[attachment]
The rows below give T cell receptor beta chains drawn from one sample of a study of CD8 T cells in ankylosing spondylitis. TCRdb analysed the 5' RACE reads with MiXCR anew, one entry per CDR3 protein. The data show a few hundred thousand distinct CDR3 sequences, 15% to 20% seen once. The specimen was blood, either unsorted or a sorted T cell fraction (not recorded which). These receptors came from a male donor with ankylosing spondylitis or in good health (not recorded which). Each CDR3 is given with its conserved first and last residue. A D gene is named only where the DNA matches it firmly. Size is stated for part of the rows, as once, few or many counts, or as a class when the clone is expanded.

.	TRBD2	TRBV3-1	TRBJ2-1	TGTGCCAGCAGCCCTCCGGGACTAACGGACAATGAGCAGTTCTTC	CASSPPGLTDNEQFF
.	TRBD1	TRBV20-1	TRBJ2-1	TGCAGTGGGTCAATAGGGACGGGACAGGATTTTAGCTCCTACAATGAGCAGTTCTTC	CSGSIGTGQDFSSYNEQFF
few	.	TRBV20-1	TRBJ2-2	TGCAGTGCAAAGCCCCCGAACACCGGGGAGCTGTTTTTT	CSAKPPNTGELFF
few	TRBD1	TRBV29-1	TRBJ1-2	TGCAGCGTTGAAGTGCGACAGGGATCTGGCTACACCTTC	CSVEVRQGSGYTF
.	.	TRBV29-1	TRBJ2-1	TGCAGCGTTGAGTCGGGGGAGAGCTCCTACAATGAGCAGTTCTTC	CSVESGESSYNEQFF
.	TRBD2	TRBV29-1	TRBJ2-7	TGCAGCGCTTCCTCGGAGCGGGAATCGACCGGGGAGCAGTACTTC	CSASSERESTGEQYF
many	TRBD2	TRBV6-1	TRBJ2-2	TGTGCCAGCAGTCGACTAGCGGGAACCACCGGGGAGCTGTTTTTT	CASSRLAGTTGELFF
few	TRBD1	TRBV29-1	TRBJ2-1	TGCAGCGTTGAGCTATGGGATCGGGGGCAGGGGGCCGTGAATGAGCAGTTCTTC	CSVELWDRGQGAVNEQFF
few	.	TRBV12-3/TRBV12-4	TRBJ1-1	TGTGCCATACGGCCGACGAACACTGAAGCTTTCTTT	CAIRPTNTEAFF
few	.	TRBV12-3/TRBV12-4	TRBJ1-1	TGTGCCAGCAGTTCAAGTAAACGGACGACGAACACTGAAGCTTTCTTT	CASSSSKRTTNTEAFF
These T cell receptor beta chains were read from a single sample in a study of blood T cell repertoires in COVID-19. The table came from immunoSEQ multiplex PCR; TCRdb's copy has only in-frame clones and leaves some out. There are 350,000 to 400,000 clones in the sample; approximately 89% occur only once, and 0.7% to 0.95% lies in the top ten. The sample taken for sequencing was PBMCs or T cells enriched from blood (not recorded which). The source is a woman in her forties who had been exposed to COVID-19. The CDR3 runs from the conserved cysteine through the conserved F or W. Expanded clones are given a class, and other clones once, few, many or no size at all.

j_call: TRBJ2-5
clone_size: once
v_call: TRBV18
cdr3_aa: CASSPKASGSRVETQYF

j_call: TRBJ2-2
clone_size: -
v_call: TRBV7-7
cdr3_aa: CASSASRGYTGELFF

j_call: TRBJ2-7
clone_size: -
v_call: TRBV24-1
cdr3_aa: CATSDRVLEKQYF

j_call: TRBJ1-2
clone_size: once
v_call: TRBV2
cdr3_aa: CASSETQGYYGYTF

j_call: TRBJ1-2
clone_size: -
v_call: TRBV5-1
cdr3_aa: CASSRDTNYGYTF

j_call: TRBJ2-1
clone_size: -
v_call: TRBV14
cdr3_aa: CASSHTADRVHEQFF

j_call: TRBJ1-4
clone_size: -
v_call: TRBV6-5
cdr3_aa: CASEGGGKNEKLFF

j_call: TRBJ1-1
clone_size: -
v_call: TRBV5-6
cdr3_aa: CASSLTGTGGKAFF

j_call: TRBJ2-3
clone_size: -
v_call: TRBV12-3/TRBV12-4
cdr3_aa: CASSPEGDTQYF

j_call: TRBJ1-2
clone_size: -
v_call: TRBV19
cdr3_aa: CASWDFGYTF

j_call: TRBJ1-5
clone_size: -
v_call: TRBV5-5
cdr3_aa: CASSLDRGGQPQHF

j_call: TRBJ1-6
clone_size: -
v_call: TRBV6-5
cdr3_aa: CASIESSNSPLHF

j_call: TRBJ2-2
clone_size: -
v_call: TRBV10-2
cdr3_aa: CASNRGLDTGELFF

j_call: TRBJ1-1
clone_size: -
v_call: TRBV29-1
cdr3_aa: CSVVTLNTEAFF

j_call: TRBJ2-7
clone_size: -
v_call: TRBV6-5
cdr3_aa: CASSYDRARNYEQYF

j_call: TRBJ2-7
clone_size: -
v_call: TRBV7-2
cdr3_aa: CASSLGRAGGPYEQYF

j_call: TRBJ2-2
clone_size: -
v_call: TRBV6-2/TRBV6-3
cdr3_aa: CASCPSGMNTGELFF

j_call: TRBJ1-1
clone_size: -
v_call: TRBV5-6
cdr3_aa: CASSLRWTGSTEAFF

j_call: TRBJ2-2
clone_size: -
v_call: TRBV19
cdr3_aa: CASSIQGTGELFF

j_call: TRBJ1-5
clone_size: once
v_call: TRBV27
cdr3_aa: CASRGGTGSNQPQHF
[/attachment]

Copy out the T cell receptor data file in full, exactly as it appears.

The rows below give T cell receptor beta chains drawn from one sample of a study of CD8 T cells in ankylosing spondylitis. TCRdb analysed the 5' RACE reads with MiXCR anew, one entry per CDR3 protein. The data show a few hundred thousand distinct CDR3 sequences, 15% to 20% seen once. The specimen was blood, either unsorted or a sorted T cell fraction (not recorded which). These receptors came from a male donor with ankylosing spondylitis or in good health (not recorded which). Each CDR3 is given with its conserved first and last residue. A D gene is named only where the DNA matches it firmly. Size is stated for part of the rows, as once, few or many counts, or as a class when the clone is expanded.

.	TRBD2	TRBV3-1	TRBJ2-1	TGTGCCAGCAGCCCTCCGGGACTAACGGACAATGAGCAGTTCTTC	CASSPPGLTDNEQFF
.	TRBD1	TRBV20-1	TRBJ2-1	TGCAGTGGGTCAATAGGGACGGGACAGGATTTTAGCTCCTACAATGAGCAGTTCTTC	CSGSIGTGQDFSSYNEQFF
few	.	TRBV20-1	TRBJ2-2	TGCAGTGCAAAGCCCCCGAACACCGGGGAGCTGTTTTTT	CSAKPPNTGELFF
few	TRBD1	TRBV29-1	TRBJ1-2	TGCAGCGTTGAAGTGCGACAGGGATCTGGCTACACCTTC	CSVEVRQGSGYTF
.	.	TRBV29-1	TRBJ2-1	TGCAGCGTTGAGTCGGGGGAGAGCTCCTACAATGAGCAGTTCTTC	CSVESGESSYNEQFF
.	TRBD2	TRBV29-1	TRBJ2-7	TGCAGCGCTTCCTCGGAGCGGGAATCGACCGGGGAGCAGTACTTC	CSASSERESTGEQYF
many	TRBD2	TRBV6-1	TRBJ2-2	TGTGCCAGCAGTCGACTAGCGGGAACCACCGGGGAGCTGTTTTTT	CASSRLAGTTGELFF
few	TRBD1	TRBV29-1	TRBJ2-1	TGCAGCGTTGAGCTATGGGATCGGGGGCAGGGGGCCGTGAATGAGCAGTTCTTC	CSVELWDRGQGAVNEQFF
few	.	TRBV12-3/TRBV12-4	TRBJ1-1	TGTGCCATACGGCCGACGAACACTGAAGCTTTCTTT	CAIRPTNTEAFF
few	.	TRBV12-3/TRBV12-4	TRBJ1-1	TGTGCCAGCAGTTCAAGTAAACGGACGACGAACACTGAAGCTTTCTTT	CASSSSKRTTNTEAFF
These T cell receptor beta chains were read from a single sample in a study of blood T cell repertoires in COVID-19. The table came from immunoSEQ multiplex PCR; TCRdb's copy has only in-frame clones and leaves some out. There are 350,000 to 400,000 clones in the sample; approximately 89% occur only once, and 0.7% to 0.95% lies in the top ten. The sample taken for sequencing was PBMCs or T cells enriched from blood (not recorded which). The source is a woman in her forties who had been exposed to COVID-19. The CDR3 runs from the conserved cysteine through the conserved F or W. Expanded clones are given a class, and other clones once, few, many or no size at all.

j_call: TRBJ2-5
clone_size: once
v_call: TRBV18
cdr3_aa: CASSPKASGSRVETQYF

j_call: TRBJ2-2
clone_size: -
v_call: TRBV7-7
cdr3_aa: CASSASRGYTGELFF

j_call: TRBJ2-7
clone_size: -
v_call: TRBV24-1
cdr3_aa: CATSDRVLEKQYF

j_call: TRBJ1-2
clone_size: once
v_call: TRBV2
cdr3_aa: CASSETQGYYGYTF

j_call: TRBJ1-2
clone_size: -
v_call: TRBV5-1
cdr3_aa: CASSRDTNYGYTF

j_call: TRBJ2-1
clone_size: -
v_call: TRBV14
cdr3_aa: CASSHTADRVHEQFF

j_call: TRBJ1-4
clone_size: -
v_call: TRBV6-5
cdr3_aa: CASEGGGKNEKLFF

j_call: TRBJ1-1
clone_size: -
v_call: TRBV5-6
cdr3_aa: CASSLTGTGGKAFF

j_call: TRBJ2-3
clone_size: -
v_call: TRBV12-3/TRBV12-4
cdr3_aa: CASSPEGDTQYF

j_call: TRBJ1-2
clone_size: -
v_call: TRBV19
cdr3_aa: CASWDFGYTF

j_call: TRBJ1-5
clone_size: -
v_call: TRBV5-5
cdr3_aa: CASSLDRGGQPQHF

j_call: TRBJ1-6
clone_size: -
v_call: TRBV6-5
cdr3_aa: CASIESSNSPLHF

j_call: TRBJ2-2
clone_size: -
v_call: TRBV10-2
cdr3_aa: CASNRGLDTGELFF

j_call: TRBJ1-1
clone_size: -
v_call: TRBV29-1
cdr3_aa: CSVVTLNTEAFF

j_call: TRBJ2-7
clone_size: -
v_call: TRBV6-5
cdr3_aa: CASSYDRARNYEQYF

j_call: TRBJ2-7
clone_size: -
v_call: TRBV7-2
cdr3_aa: CASSLGRAGGPYEQYF

j_call: TRBJ2-2
clone_size: -
v_call: TRBV6-2/TRBV6-3
cdr3_aa: CASCPSGMNTGELFF

j_call: TRBJ1-1
clone_size: -
v_call: TRBV5-6
cdr3_aa: CASSLRWTGSTEAFF

j_call: TRBJ2-2
clone_size: -
v_call: TRBV19
cdr3_aa: CASSIQGTGELFF

j_call: TRBJ1-5
clone_size: once
v_call: TRBV27
cdr3_aa: CASRGGTGSNQPQHF